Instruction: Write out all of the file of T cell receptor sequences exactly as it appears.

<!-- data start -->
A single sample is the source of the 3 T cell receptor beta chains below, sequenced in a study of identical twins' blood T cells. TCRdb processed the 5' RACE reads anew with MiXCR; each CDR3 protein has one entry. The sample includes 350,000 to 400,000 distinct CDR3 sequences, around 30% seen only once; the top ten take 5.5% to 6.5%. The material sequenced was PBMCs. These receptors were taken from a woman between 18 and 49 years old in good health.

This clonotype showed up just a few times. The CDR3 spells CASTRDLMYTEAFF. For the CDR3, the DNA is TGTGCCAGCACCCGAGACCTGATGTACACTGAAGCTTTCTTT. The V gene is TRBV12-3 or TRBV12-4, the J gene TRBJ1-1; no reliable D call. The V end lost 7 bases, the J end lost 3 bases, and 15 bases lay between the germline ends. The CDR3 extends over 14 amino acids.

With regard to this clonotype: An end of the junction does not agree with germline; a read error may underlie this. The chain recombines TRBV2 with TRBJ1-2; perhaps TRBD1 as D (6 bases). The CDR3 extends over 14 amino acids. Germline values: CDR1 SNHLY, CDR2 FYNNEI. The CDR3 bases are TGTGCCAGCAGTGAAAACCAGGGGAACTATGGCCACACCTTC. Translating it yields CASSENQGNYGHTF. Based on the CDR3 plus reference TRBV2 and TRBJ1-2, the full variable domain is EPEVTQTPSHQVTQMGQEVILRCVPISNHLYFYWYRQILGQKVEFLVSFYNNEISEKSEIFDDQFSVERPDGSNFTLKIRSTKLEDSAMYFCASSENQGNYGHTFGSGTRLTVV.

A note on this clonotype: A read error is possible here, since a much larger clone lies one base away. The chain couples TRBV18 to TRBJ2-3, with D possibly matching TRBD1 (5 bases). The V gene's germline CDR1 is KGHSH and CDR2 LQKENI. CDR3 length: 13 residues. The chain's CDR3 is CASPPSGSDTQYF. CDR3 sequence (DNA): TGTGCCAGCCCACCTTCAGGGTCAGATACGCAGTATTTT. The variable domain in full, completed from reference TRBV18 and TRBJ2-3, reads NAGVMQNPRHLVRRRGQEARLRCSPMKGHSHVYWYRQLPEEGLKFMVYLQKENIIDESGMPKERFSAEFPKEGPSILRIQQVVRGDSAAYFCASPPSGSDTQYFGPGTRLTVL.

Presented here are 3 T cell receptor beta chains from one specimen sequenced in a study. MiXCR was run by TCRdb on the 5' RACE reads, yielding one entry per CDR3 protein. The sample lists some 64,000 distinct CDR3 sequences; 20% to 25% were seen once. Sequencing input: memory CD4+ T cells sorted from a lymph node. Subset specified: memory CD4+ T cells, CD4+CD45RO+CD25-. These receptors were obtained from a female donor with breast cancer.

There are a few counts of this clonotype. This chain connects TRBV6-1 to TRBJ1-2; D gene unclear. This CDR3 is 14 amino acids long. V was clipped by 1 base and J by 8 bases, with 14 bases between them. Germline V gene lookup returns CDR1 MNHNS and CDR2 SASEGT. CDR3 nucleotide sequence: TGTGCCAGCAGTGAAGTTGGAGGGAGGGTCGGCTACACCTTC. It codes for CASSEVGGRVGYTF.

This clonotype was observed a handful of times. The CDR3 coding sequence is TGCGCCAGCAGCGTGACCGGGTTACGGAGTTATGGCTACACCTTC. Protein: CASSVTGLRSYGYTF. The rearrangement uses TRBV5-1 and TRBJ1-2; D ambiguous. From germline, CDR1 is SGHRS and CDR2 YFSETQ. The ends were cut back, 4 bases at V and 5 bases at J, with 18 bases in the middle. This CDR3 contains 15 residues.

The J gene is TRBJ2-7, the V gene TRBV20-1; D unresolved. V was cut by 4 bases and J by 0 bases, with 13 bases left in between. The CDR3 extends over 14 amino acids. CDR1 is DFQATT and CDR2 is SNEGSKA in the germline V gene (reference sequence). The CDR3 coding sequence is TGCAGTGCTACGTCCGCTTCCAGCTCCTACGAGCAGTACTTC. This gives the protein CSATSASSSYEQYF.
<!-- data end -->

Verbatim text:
A single sample is the source of the 3 T cell receptor beta chains below, sequenced in a study of identical twins' blood T cells. TCRdb processed the 5' RACE reads anew with MiXCR; each CDR3 protein has one entry. The sample includes 350,000 to 400,000 distinct CDR3 sequences, around 30% seen only once; the top ten take 5.5% to 6.5%. The material sequenced was PBMCs. These receptors were taken from a woman between 18 and 49 years old in good health.

This clonotype showed up just a few times. The CDR3 spells CASTRDLMYTEAFF. For the CDR3, the DNA is TGTGCCAGCACCCGAGACCTGATGTACACTGAAGCTTTCTTT. The V gene is TRBV12-3 or TRBV12-4, the J gene TRBJ1-1; no reliable D call. The V end lost 7 bases, the J end lost 3 bases, and 15 bases lay between the germline ends. The CDR3 extends over 14 amino acids.

With regard to this clonotype: An end of the junction does not agree with germline; a read error may underlie this. The chain recombines TRBV2 with TRBJ1-2; perhaps TRBD1 as D (6 bases). The CDR3 extends over 14 amino acids. Germline values: CDR1 SNHLY, CDR2 FYNNEI. The CDR3 bases are TGTGCCAGCAGTGAAAACCAGGGGAACTATGGCCACACCTTC. Translating it yields CASSENQGNYGHTF. Based on the CDR3 plus reference TRBV2 and TRBJ1-2, the full variable domain is EPEVTQTPSHQVTQMGQEVILRCVPISNHLYFYWYRQILGQKVEFLVSFYNNEISEKSEIFDDQFSVERPDGSNFTLKIRSTKLEDSAMYFCASSENQGNYGHTFGSGTRLTVV.

A note on this clonotype: A read error is possible here, since a much larger clone lies one base away. The chain couples TRBV18 to TRBJ2-3, with D possibly matching TRBD1 (5 bases). The V gene's germline CDR1 is KGHSH and CDR2 LQKENI. CDR3 length: 13 residues. The chain's CDR3 is CASPPSGSDTQYF. CDR3 sequence (DNA): TGTGCCAGCCCACCTTCAGGGTCAGATACGCAGTATTTT. The variable domain in full, completed from reference TRBV18 and TRBJ2-3, reads NAGVMQNPRHLVRRRGQEARLRCSPMKGHSHVYWYRQLPEEGLKFMVYLQKENIIDESGMPKERFSAEFPKEGPSILRIQQVVRGDSAAYFCASPPSGSDTQYFGPGTRLTVL.

Presented here are 3 T cell receptor beta chains from one specimen sequenced in a study. MiXCR was run by TCRdb on the 5' RACE reads, yielding one entry per CDR3 protein. The sample lists some 64,000 distinct CDR3 sequences; 20% to 25% were seen once. Sequencing input: memory CD4+ T cells sorted from a lymph node. Subset specified: memory CD4+ T cells, CD4+CD45RO+CD25-. These receptors were obtained from a female donor with breast cancer.

There are a few counts of this clonotype. This chain connects TRBV6-1 to TRBJ1-2; D gene unclear. This CDR3 is 14 amino acids long. V was clipped by 1 base and J by 8 bases, with 14 bases between them. Germline V gene lookup returns CDR1 MNHNS and CDR2 SASEGT. CDR3 nucleotide sequence: TGTGCCAGCAGTGAAGTTGGAGGGAGGGTCGGCTACACCTTC. It codes for CASSEVGGRVGYTF.

This clonotype was observed a handful of times. The CDR3 coding sequence is TGCGCCAGCAGCGTGACCGGGTTACGGAGTTATGGCTACACCTTC. Protein: CASSVTGLRSYGYTF. The rearrangement uses TRBV5-1 and TRBJ1-2; D ambiguous. From germline, CDR1 is SGHRS and CDR2 YFSETQ. The ends were cut back, 4 bases at V and 5 bases at J, with 18 bases in the middle. This CDR3 contains 15 residues.

The J gene is TRBJ2-7, the V gene TRBV20-1; D unresolved. V was cut by 4 bases and J by 0 bases, with 13 bases left in between. The CDR3 extends over 14 amino acids. CDR1 is DFQATT and CDR2 is SNEGSKA in the germline V gene (reference sequence). The CDR3 coding sequence is TGCAGTGCTACGTCCGCTTCCAGCTCCTACGAGCAGTACTTC. This gives the protein CSATSASSSYEQYF.